July 15, 2007 (LBO) – Thirty years after Sri Lanka started to open its economy, a poll by an influential weekly has shown overwhelming approval for liberalization, with some saying reforms were not deep enough in areas like education. Respondents to the Sunday Times poll said while private sector workers had to work long hours and pay taxes, state workers got off earlier, received tax free salaries, tax free cars and subsidized loans from state banks which they re-deposited at higher rates. Meanwhile, a surprising number of respondents to a poll by The Sunday Times newspaper’s Financial Times supplement have said an accompanying civil war was not the cause for the island lagging behind more progressive nations.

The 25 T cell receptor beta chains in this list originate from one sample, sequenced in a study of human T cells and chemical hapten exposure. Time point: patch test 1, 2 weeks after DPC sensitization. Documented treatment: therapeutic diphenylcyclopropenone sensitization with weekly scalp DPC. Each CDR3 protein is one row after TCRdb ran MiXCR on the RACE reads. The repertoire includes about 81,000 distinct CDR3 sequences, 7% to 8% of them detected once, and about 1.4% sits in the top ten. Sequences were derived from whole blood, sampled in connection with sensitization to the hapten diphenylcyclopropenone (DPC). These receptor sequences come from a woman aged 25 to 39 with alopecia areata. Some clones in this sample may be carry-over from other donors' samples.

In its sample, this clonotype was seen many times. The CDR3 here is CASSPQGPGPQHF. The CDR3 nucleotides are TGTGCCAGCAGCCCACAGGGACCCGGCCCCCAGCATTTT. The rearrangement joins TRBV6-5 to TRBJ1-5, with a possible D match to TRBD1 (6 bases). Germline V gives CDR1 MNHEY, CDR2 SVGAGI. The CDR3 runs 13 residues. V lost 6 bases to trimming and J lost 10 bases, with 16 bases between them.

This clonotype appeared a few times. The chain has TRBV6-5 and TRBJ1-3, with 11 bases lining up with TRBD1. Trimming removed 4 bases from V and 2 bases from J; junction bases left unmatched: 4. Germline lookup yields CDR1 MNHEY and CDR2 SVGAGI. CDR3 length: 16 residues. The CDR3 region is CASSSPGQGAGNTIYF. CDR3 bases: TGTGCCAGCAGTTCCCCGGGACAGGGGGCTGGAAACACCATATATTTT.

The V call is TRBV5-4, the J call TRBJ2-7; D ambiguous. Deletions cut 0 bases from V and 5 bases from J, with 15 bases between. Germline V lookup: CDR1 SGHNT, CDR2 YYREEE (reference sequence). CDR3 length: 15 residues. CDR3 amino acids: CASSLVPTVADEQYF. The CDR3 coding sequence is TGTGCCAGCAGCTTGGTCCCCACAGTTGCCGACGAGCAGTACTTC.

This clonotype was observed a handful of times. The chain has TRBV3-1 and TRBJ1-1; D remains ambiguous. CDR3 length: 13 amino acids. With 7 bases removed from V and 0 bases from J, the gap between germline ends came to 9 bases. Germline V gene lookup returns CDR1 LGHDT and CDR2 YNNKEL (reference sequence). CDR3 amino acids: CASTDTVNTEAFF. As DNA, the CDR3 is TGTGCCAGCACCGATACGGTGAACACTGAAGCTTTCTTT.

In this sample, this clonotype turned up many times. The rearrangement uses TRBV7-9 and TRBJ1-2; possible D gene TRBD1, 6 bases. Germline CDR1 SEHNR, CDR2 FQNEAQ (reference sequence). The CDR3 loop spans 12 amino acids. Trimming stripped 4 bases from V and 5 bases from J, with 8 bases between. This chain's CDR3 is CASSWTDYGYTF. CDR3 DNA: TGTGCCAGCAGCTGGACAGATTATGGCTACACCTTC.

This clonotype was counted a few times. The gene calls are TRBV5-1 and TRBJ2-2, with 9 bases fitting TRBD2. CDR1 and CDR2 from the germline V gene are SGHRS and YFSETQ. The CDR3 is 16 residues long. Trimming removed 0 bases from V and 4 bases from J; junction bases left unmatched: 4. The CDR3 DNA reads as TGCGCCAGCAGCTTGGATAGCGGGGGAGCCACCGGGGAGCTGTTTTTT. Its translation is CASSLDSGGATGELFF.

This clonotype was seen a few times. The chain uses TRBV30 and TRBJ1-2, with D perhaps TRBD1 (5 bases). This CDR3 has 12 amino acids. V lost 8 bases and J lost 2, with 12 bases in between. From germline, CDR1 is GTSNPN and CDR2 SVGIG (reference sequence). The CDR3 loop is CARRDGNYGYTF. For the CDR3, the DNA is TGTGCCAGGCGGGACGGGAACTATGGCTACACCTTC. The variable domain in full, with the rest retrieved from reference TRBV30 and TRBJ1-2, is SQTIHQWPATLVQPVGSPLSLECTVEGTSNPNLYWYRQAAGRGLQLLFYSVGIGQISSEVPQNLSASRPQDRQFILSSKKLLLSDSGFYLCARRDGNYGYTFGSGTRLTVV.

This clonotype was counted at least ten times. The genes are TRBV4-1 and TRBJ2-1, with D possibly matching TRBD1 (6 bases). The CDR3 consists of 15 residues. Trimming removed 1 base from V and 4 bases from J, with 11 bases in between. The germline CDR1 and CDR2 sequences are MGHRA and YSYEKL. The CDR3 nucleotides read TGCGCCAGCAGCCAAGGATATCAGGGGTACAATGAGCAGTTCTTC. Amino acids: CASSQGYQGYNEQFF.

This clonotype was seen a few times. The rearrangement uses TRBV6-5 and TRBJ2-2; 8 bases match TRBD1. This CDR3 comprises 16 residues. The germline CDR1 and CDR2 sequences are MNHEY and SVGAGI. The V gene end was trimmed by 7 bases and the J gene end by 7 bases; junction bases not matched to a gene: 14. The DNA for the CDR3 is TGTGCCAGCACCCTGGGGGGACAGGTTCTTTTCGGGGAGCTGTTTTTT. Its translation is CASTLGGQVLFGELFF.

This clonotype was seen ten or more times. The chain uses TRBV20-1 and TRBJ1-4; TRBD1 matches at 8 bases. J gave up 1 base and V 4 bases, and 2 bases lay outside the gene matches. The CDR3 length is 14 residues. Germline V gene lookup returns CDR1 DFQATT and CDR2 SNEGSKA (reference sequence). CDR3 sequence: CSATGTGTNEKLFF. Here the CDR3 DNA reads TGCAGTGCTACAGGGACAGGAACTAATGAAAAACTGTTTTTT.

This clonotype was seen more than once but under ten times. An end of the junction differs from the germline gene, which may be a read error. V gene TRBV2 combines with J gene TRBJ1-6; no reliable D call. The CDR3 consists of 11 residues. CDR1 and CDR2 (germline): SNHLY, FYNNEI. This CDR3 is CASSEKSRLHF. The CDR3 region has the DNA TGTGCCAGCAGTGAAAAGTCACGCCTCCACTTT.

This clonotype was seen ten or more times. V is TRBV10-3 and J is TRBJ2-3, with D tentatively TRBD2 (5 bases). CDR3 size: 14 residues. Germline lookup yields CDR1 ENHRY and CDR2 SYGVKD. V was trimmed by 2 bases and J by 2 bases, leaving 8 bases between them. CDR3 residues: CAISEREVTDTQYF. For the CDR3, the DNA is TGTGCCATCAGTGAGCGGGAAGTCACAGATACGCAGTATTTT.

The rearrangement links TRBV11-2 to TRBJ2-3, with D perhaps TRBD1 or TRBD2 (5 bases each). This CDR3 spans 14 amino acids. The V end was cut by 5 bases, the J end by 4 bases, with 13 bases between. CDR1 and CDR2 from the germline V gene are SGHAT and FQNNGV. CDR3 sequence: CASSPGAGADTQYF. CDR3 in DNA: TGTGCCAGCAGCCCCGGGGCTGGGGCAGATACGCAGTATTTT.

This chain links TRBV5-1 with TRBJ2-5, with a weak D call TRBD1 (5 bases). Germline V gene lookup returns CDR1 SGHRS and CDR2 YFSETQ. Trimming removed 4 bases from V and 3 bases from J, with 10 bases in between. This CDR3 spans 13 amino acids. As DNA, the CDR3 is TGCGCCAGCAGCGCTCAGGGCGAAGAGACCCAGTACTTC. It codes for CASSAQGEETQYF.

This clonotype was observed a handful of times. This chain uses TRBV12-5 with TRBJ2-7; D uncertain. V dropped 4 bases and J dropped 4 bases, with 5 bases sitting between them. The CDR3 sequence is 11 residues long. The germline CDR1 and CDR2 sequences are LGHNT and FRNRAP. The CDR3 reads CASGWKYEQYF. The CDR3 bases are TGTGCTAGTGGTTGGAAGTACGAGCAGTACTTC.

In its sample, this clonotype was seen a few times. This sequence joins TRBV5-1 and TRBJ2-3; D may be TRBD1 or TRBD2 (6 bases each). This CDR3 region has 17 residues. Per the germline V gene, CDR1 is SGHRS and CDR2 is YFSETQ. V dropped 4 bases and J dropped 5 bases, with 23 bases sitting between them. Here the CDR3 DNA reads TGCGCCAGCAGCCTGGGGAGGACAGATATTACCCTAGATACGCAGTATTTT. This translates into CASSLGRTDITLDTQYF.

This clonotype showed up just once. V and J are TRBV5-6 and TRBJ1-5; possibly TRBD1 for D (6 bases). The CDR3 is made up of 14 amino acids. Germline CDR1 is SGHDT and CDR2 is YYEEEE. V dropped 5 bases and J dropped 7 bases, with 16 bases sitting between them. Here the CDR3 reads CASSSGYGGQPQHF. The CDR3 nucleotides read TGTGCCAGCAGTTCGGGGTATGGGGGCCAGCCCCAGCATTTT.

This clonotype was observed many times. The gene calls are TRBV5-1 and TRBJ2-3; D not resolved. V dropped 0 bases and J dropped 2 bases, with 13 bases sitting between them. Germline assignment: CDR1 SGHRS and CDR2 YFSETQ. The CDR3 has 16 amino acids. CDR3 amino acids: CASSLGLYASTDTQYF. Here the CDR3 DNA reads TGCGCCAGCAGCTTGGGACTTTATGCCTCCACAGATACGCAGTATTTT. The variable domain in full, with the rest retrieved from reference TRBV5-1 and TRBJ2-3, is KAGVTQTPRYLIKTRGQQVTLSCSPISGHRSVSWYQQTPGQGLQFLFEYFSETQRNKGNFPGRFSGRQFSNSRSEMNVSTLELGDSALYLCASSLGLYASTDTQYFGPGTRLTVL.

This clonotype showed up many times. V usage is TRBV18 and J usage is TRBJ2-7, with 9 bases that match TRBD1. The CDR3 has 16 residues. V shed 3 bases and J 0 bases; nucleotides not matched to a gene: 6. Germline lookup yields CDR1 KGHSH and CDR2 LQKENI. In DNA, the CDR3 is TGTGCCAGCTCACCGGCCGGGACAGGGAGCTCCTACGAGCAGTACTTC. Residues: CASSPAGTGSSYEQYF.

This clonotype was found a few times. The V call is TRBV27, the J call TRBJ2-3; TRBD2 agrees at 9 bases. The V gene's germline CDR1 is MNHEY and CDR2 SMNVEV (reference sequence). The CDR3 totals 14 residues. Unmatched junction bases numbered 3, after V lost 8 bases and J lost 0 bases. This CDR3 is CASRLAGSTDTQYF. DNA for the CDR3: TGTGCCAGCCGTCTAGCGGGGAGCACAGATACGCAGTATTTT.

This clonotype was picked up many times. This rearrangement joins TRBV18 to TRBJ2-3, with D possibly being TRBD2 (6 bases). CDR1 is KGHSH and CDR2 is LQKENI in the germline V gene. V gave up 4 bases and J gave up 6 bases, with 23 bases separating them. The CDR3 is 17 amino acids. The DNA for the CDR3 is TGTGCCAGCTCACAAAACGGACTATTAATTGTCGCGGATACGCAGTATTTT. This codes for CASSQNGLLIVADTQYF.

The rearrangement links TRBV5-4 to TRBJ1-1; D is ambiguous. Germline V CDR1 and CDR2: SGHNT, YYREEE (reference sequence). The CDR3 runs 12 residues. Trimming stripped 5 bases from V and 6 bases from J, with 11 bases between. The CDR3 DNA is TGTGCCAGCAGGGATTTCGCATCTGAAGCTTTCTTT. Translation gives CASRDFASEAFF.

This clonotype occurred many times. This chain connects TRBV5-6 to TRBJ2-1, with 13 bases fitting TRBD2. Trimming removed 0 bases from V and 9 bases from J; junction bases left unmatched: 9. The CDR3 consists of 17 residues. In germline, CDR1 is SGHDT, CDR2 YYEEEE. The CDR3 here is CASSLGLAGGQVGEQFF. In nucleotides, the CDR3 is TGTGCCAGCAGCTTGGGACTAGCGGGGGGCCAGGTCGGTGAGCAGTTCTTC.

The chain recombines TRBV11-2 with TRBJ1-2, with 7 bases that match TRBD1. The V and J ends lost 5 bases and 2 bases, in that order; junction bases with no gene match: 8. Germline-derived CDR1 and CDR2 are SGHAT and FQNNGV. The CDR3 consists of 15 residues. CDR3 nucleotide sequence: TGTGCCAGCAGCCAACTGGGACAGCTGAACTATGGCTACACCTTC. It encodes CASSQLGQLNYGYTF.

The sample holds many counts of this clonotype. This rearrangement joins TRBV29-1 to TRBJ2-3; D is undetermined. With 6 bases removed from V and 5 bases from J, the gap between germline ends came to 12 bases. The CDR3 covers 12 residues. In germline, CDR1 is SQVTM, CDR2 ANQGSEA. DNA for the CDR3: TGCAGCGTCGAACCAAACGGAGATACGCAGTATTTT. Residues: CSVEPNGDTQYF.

Of the respondents, 94.7 percent agreed that the economic liberalization process started in 1977 under President Junius Jayawardene had brought benefits to the country. Only 1.75 percent disagreed.
Ninety-one percent of the respondents said Sri Lanka would have done even better if not for an internal conflict with ethnic Tamil Tiger guerillas that has a history just as long or longer. Only 5.2 percent disagreed.
But fully 21 percent of the respondents said Sri Lanka would never have achieved t